Accused mobster's union HQ is post office box

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When John "Pudgy" Matassa was bounced from the Laborers Union because of his tight connections to the Chicago Outfit, authorities say stayed in the union business. (WLS)

In the late 1990's when John "Pudgy" Matassa was bounced from the Laborers Union because of his tight connections to the Chicago Outfit, authorities say he managed to stay in the union business...by opening a local office of the "Amalgamated Workers Union."

Matassa, 65, pleaded not guilty Thursday afternoon to a 10-count federal indictment charging him with wire fraud, theft of government funds, embezzlement from a labor organization and making false entries in union records.

According to the latest U.S. Labor Dept. record signed by Matassa, the union has 189 members, charges dues of $40 per month and has less than $2000 in net assets. Matassa's records state that the address of the union is 119 S. Emerson in Mt. Prospect. That address is where Matassa states that the "organization's records" are kept.

However, the address of 119 S. Emerson is a UPS mailbox store and not a union headquarters. His union has been using that address for its official business for several years. The Amalgamated Workers Union has no website, the local has no apparent street presence or office and it is not listed as a member of the Chicago Federation of Labor. It is also not listed in University of Illinois' library of labor unions in the state.

According to an IRS filing from 2015, the union states that its purpose is "to organize all workers for the economic, moral and social advancement of their condition and status."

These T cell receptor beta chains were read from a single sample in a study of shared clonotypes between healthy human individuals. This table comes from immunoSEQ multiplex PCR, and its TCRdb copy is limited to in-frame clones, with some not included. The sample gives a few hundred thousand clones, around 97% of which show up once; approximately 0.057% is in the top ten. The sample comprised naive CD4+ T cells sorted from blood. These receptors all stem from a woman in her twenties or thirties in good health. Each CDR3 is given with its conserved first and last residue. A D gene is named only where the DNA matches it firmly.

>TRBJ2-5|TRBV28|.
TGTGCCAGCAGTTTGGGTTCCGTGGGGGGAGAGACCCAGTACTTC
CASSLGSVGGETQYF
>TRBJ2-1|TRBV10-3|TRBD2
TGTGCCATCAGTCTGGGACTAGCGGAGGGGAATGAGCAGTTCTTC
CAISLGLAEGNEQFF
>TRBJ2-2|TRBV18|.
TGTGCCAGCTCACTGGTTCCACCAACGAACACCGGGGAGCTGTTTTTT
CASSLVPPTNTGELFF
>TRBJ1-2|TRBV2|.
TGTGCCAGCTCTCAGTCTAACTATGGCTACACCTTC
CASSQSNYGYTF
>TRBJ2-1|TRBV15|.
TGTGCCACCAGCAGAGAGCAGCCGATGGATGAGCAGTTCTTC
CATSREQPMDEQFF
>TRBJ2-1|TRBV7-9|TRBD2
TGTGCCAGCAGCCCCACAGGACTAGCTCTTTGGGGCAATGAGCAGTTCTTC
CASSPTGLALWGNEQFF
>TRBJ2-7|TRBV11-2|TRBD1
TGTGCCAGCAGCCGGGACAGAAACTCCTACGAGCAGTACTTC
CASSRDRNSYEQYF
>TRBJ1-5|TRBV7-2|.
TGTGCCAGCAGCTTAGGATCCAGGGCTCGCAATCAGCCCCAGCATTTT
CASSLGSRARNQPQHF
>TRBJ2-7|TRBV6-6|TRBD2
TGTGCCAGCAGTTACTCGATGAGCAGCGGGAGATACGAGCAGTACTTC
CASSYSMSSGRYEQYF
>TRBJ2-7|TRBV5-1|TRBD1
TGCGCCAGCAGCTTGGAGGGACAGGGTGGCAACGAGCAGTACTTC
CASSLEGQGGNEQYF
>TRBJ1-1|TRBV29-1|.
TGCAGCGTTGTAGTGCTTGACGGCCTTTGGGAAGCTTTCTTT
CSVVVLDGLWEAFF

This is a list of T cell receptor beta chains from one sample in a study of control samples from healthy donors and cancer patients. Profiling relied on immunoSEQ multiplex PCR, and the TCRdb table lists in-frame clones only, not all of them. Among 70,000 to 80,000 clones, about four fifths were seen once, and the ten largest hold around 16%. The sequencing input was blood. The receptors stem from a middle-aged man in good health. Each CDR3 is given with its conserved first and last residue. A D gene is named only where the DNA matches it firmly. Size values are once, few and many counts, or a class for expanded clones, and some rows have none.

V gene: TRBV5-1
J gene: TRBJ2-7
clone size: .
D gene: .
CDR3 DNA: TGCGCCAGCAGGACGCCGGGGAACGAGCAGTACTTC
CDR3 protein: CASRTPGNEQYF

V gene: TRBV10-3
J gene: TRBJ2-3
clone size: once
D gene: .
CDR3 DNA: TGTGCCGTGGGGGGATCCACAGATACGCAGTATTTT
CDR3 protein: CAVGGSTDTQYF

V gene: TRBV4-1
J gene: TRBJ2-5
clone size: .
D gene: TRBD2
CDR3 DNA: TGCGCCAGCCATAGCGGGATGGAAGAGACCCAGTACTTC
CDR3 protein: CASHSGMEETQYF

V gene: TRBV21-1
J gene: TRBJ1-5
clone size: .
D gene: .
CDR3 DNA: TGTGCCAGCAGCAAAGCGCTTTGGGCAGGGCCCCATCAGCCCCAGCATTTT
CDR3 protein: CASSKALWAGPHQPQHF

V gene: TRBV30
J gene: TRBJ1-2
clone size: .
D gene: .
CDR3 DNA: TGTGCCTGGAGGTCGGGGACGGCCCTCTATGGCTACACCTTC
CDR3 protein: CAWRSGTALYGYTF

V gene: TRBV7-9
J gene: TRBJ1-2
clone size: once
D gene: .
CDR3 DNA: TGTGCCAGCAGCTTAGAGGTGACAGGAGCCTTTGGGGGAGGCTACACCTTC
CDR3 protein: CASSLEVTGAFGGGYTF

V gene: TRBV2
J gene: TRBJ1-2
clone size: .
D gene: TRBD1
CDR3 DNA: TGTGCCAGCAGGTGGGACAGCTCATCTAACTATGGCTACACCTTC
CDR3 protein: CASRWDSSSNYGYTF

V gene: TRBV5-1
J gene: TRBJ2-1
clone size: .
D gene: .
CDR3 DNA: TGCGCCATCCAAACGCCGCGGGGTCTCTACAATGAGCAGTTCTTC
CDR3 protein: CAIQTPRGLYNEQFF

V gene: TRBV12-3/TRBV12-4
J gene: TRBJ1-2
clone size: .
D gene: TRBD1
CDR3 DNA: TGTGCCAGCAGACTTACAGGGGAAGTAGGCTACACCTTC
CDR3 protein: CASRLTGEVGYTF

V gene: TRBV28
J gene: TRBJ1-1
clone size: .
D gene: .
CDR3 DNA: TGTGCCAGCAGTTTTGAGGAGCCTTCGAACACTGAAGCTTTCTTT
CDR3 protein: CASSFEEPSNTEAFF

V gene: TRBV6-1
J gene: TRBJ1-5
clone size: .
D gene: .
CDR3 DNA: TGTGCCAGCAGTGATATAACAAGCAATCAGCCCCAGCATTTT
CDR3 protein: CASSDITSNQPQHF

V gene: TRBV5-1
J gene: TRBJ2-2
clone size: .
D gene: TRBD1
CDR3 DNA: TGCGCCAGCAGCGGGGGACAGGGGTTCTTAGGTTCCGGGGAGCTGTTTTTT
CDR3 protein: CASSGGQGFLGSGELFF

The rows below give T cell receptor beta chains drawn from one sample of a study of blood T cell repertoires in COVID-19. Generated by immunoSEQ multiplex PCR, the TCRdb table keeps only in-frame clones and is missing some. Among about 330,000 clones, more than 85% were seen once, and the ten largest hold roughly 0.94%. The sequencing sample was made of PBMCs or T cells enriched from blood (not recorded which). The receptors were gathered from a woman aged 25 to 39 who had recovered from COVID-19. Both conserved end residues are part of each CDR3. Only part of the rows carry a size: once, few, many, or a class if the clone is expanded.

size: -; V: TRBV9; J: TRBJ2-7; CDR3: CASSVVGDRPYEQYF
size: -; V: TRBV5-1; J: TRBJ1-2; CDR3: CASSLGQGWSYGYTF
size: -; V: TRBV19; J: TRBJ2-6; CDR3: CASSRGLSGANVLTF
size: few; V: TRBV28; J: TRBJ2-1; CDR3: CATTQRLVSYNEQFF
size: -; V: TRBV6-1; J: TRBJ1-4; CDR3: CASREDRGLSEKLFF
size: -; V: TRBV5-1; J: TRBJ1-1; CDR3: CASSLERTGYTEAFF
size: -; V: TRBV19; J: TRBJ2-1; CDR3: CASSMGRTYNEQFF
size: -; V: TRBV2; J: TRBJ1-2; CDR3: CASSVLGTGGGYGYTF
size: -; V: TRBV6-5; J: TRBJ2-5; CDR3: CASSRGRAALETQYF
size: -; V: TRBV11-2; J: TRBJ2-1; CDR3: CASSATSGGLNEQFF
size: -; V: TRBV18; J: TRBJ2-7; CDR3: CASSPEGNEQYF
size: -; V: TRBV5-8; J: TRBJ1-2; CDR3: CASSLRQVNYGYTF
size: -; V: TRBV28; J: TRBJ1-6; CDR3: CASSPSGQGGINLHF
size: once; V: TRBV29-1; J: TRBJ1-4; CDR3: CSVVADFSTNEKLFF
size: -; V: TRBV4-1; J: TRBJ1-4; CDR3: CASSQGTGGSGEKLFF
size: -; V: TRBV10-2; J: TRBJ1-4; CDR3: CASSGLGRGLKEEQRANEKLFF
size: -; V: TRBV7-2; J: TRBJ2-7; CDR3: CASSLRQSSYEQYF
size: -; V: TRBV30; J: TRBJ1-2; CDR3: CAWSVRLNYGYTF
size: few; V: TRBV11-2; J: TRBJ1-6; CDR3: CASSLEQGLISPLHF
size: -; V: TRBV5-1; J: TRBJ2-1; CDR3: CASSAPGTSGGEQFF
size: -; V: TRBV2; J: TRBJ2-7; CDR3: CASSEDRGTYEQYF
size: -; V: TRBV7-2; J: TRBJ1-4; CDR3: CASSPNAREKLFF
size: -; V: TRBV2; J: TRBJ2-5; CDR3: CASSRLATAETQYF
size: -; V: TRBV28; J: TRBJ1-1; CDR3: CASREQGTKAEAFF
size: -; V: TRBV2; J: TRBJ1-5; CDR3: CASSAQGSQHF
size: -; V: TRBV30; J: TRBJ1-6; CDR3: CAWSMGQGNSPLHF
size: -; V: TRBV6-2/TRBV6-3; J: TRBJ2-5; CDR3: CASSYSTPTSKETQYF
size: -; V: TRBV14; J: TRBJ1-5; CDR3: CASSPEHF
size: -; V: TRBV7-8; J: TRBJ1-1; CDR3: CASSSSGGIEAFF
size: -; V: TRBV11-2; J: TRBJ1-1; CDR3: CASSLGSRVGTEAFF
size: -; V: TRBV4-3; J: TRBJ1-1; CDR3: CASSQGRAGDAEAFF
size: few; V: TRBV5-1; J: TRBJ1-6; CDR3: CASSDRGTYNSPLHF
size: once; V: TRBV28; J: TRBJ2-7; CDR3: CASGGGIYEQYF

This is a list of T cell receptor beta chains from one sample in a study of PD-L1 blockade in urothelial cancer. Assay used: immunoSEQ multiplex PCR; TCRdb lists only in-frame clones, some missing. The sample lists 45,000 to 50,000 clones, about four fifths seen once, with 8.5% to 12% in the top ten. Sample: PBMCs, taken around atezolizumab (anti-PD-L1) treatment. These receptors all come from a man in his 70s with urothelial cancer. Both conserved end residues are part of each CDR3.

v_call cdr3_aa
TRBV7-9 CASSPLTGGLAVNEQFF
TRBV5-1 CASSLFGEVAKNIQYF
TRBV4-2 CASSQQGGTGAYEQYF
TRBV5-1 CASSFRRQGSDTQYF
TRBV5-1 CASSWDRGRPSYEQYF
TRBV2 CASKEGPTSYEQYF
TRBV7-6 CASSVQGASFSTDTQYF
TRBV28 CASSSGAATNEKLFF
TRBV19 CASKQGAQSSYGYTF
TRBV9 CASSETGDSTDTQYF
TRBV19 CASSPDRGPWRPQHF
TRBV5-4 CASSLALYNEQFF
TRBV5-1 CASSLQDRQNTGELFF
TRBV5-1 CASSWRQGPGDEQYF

Matassa is an Arlington Heights resident. U.S. District Judge Matthew Kennelly released him on his own recognizance. His attorney Robert Michels has not responded to I-Team inquiries concerning the headquarters' address.

During Thursday's brief court hearing, Assistant U.S. Attorney Richard Rothblatt said prosecutors were concerned that while awaiting trial Matassa would be able to make decisions on union members' dues. Federal prosecutors said they planned to ask the court to curtail Matassa's financial duties during the case. Matassa's lawyer objected. The judge did not immediately rule on the request.

Matassa is accused of putting his wife Lynn on Local 711's payroll in a do-nothing job in February 2013 while lowering his own salary, authorities charged. He then applied for the early retirement benefits from the Social Security Administration's Old-Age Insurance program. Investigators say by listing his reduced salary Matassa was enabled to fraudulently qualify for those benefits.

In addition to Matassa being linked to the Outfit during a federal investigation of the Laborers Union, his name also surfaced during the 2009 trial of a deputy U.S. marshal who was convicted of leaking secret witness information that ended up in the mob's hands.

If convicted of the most serious charges Matassa currently faces, he could face a maximum of 20 years in prison.

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newsI-TeammobChicagoMount Prospect
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